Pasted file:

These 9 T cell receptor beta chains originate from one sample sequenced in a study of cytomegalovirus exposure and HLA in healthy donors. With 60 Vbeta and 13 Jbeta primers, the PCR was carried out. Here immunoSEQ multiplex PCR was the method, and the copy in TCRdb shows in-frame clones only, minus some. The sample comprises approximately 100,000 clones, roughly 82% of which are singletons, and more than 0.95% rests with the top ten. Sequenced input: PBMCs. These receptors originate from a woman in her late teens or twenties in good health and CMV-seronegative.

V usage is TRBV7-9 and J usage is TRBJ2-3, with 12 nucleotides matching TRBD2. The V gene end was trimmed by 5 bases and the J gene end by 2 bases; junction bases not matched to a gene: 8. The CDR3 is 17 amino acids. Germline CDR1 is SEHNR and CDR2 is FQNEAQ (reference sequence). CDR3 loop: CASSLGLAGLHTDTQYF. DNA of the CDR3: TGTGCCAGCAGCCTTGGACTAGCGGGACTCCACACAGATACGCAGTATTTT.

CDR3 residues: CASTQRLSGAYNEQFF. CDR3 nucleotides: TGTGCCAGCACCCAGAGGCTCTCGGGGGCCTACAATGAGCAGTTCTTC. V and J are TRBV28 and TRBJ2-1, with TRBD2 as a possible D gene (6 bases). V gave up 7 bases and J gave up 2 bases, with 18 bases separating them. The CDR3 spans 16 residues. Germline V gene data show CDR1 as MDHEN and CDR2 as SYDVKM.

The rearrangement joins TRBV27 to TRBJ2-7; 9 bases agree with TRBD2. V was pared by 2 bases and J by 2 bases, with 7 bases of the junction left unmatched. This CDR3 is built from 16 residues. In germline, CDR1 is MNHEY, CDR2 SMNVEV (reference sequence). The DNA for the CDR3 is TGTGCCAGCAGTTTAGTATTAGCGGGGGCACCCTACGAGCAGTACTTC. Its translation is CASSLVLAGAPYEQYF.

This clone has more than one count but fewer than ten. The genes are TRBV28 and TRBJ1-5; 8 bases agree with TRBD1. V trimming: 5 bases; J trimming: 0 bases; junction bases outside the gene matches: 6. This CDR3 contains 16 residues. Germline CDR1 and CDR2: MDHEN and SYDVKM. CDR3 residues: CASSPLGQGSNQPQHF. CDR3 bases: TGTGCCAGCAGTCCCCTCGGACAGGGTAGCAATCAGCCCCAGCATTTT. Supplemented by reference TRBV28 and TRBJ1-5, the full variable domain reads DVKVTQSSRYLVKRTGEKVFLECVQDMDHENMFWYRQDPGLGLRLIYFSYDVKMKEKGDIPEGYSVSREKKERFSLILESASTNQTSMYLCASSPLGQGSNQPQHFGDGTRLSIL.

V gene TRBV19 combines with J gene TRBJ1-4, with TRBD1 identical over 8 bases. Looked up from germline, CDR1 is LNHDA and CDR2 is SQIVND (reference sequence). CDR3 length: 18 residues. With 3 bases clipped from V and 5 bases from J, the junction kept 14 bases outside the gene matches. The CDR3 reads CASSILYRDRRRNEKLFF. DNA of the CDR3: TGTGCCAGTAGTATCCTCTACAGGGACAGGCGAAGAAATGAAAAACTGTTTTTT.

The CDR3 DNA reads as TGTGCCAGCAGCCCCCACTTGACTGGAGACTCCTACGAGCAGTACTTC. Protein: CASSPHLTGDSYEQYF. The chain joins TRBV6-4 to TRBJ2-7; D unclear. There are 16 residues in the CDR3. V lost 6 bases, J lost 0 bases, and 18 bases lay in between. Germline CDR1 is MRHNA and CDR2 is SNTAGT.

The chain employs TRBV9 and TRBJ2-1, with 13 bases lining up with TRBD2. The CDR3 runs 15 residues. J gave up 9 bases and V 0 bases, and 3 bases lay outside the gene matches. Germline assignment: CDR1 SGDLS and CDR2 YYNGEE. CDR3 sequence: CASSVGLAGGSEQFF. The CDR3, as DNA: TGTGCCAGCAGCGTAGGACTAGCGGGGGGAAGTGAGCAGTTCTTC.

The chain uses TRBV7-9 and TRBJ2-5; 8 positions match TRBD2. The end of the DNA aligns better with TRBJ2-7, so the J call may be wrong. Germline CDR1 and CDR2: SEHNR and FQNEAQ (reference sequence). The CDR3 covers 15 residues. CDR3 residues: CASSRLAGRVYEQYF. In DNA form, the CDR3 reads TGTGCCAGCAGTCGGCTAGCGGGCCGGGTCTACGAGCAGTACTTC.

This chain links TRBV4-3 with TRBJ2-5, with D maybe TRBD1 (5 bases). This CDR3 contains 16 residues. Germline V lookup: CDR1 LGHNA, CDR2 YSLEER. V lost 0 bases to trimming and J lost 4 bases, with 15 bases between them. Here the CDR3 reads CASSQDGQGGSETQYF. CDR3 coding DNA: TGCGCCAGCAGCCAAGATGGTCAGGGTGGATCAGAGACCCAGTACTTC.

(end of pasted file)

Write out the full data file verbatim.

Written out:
These 9 T cell receptor beta chains originate from one sample sequenced in a study of cytomegalovirus exposure and HLA in healthy donors. With 60 Vbeta and 13 Jbeta primers, the PCR was carried out. Here immunoSEQ multiplex PCR was the method, and the copy in TCRdb shows in-frame clones only, minus some. The sample comprises approximately 100,000 clones, roughly 82% of which are singletons, and more than 0.95% rests with the top ten. Sequenced input: PBMCs. These receptors originate from a woman in her late teens or twenties in good health and CMV-seronegative.

V usage is TRBV7-9 and J usage is TRBJ2-3, with 12 nucleotides matching TRBD2. The V gene end was trimmed by 5 bases and the J gene end by 2 bases; junction bases not matched to a gene: 8. The CDR3 is 17 amino acids. Germline CDR1 is SEHNR and CDR2 is FQNEAQ (reference sequence). CDR3 loop: CASSLGLAGLHTDTQYF. DNA of the CDR3: TGTGCCAGCAGCCTTGGACTAGCGGGACTCCACACAGATACGCAGTATTTT.

CDR3 residues: CASTQRLSGAYNEQFF. CDR3 nucleotides: TGTGCCAGCACCCAGAGGCTCTCGGGGGCCTACAATGAGCAGTTCTTC. V and J are TRBV28 and TRBJ2-1, with TRBD2 as a possible D gene (6 bases). V gave up 7 bases and J gave up 2 bases, with 18 bases separating them. The CDR3 spans 16 residues. Germline V gene data show CDR1 as MDHEN and CDR2 as SYDVKM.

The rearrangement joins TRBV27 to TRBJ2-7; 9 bases agree with TRBD2. V was pared by 2 bases and J by 2 bases, with 7 bases of the junction left unmatched. This CDR3 is built from 16 residues. In germline, CDR1 is MNHEY, CDR2 SMNVEV (reference sequence). The DNA for the CDR3 is TGTGCCAGCAGTTTAGTATTAGCGGGGGCACCCTACGAGCAGTACTTC. Its translation is CASSLVLAGAPYEQYF.

This clone has more than one count but fewer than ten. The genes are TRBV28 and TRBJ1-5; 8 bases agree with TRBD1. V trimming: 5 bases; J trimming: 0 bases; junction bases outside the gene matches: 6. This CDR3 contains 16 residues. Germline CDR1 and CDR2: MDHEN and SYDVKM. CDR3 residues: CASSPLGQGSNQPQHF. CDR3 bases: TGTGCCAGCAGTCCCCTCGGACAGGGTAGCAATCAGCCCCAGCATTTT. Supplemented by reference TRBV28 and TRBJ1-5, the full variable domain reads DVKVTQSSRYLVKRTGEKVFLECVQDMDHENMFWYRQDPGLGLRLIYFSYDVKMKEKGDIPEGYSVSREKKERFSLILESASTNQTSMYLCASSPLGQGSNQPQHFGDGTRLSIL.

V gene TRBV19 combines with J gene TRBJ1-4, with TRBD1 identical over 8 bases. Looked up from germline, CDR1 is LNHDA and CDR2 is SQIVND (reference sequence). CDR3 length: 18 residues. With 3 bases clipped from V and 5 bases from J, the junction kept 14 bases outside the gene matches. The CDR3 reads CASSILYRDRRRNEKLFF. DNA of the CDR3: TGTGCCAGTAGTATCCTCTACAGGGACAGGCGAAGAAATGAAAAACTGTTTTTT.

The CDR3 DNA reads as TGTGCCAGCAGCCCCCACTTGACTGGAGACTCCTACGAGCAGTACTTC. Protein: CASSPHLTGDSYEQYF. The chain joins TRBV6-4 to TRBJ2-7; D unclear. There are 16 residues in the CDR3. V lost 6 bases, J lost 0 bases, and 18 bases lay in between. Germline CDR1 is MRHNA and CDR2 is SNTAGT.

The chain employs TRBV9 and TRBJ2-1, with 13 bases lining up with TRBD2. The CDR3 runs 15 residues. J gave up 9 bases and V 0 bases, and 3 bases lay outside the gene matches. Germline assignment: CDR1 SGDLS and CDR2 YYNGEE. CDR3 sequence: CASSVGLAGGSEQFF. The CDR3, as DNA: TGTGCCAGCAGCGTAGGACTAGCGGGGGGAAGTGAGCAGTTCTTC.

The chain uses TRBV7-9 and TRBJ2-5; 8 positions match TRBD2. The end of the DNA aligns better with TRBJ2-7, so the J call may be wrong. Germline CDR1 and CDR2: SEHNR and FQNEAQ (reference sequence). The CDR3 covers 15 residues. CDR3 residues: CASSRLAGRVYEQYF. In DNA form, the CDR3 reads TGTGCCAGCAGTCGGCTAGCGGGCCGGGTCTACGAGCAGTACTTC.

This chain links TRBV4-3 with TRBJ2-5, with D maybe TRBD1 (5 bases). This CDR3 contains 16 residues. Germline V lookup: CDR1 LGHNA, CDR2 YSLEER. V lost 0 bases to trimming and J lost 4 bases, with 15 bases between them. Here the CDR3 reads CASSQDGQGGSETQYF. CDR3 coding DNA: TGCGCCAGCAGCCAAGATGGTCAGGGTGGATCAGAGACCCAGTACTTC.